Newly published findings from UK faculty reveal a novel cell signaling interaction that may prevent a key step in lung cancer progression.
Kentucky continues to lead the nation in incidence and death rates from lung cancer, and the UK College of Pharmacy is committed to reducing these numbers.
Lung cancers are often diagnosed in later stages, with very few treatment options available. Patients often develop a resistance to a targeted therapy, resulting in a need for a variety of therapies that can be administered in stages or coupled together.
A collaboration between the UK College of Pharmacy and the Department of Statistics in the UK College of Arts and Sciences is working to address this problem. The project is the work of Madeline Krentz Gober, a recent graduate of the UK College of Pharmacy’s graduate program in the lab of pharmacy faculty member Penni Black. Staff scientist James Collard and UK College of Arts and Sciences faculty member Katherine Thompson also contributed to the findings.
Previous work from the group established that a collection of microRNAs – small RNA that plays a role in regulating biological process like growth and proliferation – could predict sensitivity of non-small cell lung cancer cells to erlotinib, a drug that is effective in treating lung cancer in certain patients.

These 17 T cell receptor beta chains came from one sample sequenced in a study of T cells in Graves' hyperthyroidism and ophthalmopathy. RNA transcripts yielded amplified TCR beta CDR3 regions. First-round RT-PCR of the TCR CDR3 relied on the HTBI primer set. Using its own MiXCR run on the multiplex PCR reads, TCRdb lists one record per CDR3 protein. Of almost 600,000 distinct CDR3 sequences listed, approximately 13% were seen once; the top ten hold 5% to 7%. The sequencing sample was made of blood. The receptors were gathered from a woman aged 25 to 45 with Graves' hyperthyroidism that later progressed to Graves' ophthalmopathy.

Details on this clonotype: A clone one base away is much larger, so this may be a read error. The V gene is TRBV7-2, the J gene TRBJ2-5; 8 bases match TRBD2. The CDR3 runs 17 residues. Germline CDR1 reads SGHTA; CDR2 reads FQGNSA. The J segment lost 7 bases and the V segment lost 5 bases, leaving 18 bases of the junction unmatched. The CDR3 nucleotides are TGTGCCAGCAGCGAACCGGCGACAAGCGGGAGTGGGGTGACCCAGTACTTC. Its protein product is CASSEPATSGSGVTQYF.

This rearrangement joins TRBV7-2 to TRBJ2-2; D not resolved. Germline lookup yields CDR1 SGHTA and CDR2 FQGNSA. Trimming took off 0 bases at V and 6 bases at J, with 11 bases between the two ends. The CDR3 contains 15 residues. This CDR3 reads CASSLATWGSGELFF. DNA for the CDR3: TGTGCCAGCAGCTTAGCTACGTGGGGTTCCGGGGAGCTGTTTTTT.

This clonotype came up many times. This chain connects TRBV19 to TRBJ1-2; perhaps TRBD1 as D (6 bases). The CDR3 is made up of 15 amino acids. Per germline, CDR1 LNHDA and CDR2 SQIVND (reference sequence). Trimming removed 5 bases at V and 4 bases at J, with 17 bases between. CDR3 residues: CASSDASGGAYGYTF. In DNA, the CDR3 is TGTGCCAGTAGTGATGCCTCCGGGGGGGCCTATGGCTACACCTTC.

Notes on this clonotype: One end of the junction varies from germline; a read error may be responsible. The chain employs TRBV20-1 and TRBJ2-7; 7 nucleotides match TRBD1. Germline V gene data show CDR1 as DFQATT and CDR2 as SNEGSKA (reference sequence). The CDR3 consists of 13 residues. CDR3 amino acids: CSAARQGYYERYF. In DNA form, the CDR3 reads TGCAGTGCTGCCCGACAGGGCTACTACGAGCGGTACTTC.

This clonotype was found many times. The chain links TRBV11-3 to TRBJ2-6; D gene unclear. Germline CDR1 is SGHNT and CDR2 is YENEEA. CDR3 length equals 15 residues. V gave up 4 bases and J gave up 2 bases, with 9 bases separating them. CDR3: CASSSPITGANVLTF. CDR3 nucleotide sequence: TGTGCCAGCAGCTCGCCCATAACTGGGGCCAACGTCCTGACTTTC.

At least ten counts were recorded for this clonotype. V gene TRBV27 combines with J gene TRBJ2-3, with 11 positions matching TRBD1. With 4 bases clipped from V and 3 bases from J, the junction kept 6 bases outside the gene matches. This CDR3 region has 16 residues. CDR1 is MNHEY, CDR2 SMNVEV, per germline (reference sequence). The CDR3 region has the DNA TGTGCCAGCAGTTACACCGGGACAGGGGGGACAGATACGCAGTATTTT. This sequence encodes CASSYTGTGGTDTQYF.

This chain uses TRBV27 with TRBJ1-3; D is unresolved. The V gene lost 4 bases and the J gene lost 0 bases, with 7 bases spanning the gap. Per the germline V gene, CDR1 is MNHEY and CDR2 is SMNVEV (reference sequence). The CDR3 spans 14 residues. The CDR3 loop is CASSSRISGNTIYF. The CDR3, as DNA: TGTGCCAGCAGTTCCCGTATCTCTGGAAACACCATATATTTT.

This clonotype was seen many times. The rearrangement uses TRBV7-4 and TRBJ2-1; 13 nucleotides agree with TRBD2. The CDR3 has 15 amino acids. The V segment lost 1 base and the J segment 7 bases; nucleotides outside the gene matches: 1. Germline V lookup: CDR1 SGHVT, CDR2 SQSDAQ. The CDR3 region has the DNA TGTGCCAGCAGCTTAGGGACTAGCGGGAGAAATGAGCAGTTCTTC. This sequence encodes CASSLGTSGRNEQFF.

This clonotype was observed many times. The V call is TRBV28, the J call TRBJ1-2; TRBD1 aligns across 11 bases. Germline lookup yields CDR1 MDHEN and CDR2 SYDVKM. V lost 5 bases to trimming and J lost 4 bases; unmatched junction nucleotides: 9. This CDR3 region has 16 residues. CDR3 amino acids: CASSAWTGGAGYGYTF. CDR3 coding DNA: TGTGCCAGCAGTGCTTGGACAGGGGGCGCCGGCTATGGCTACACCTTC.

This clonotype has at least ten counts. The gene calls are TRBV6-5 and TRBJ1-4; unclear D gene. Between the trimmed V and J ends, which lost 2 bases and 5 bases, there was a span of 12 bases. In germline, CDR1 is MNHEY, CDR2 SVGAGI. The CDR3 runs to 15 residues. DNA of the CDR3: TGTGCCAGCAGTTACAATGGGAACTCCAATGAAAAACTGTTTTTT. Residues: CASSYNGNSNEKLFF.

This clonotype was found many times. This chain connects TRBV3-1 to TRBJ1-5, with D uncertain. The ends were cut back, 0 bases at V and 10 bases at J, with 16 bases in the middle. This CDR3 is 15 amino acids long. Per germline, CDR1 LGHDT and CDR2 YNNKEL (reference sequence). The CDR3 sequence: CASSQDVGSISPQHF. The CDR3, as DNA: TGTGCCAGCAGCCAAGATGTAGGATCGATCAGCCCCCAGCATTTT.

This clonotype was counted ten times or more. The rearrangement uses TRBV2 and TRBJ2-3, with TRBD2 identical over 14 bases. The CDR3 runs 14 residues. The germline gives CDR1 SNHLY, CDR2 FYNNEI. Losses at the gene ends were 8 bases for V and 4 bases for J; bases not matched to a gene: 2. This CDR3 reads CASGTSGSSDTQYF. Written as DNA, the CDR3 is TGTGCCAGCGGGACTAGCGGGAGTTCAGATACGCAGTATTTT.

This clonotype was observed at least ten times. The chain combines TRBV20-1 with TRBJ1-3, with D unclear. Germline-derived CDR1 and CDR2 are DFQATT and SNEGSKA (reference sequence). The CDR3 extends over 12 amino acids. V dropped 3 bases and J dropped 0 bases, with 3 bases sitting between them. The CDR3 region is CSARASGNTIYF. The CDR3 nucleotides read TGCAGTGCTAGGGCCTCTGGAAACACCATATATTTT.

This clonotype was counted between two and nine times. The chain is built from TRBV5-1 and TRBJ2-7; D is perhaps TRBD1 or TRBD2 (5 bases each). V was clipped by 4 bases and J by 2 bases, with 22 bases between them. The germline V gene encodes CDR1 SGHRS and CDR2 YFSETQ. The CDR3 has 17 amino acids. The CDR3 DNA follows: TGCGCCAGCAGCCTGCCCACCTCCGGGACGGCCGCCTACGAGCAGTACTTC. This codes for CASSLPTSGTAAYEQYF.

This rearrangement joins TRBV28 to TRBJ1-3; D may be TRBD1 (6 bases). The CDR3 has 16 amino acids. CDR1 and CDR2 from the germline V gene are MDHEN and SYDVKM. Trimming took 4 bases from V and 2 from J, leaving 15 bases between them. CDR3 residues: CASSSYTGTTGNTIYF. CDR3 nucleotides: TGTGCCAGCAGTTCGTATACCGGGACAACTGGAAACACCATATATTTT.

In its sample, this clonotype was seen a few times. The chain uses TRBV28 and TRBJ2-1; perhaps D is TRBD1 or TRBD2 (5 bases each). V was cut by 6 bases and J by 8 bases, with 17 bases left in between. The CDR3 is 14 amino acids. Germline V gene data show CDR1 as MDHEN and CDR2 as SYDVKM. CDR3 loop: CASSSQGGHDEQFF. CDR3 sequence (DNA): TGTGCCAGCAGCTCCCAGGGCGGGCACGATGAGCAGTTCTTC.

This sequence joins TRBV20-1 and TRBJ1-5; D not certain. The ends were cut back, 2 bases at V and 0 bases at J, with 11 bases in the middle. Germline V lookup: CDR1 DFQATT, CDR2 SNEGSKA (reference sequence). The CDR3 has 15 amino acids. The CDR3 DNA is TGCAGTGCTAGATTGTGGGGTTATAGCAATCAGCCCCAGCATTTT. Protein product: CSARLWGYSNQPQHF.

Further investigation into this collection of microRNA genes revealed a previously unknown relationship between the role of transforming growth factor TGFβ in initiating metastasis and epidermal growth factor receptor (EGFR) signaling non-small cell lung cancers.
Essentially, microRNA molecules that alter TGFβ activity may prevent a key step in metastasis for cancer progression known as epithelial-mesenchymal transition, and this interaction may also require the activity of EGFR, perhaps unappreciated in the initiation of metastasis.
“Getting the right drugs in the right patients is critical to improving cancer outcomes,” said Jill Kolesar, co-director of the Molecular Tumor Board at the UK Markey Cancer Center. “Dr. Black’s work is an important step in predicting which patients benefit most from erlotinib treatment.”
Ongoing work in Professor Black’s lab seeks to uncover biomarkers of response and toxicity to new immunotherapeutic agents used in the fight against lung cancer.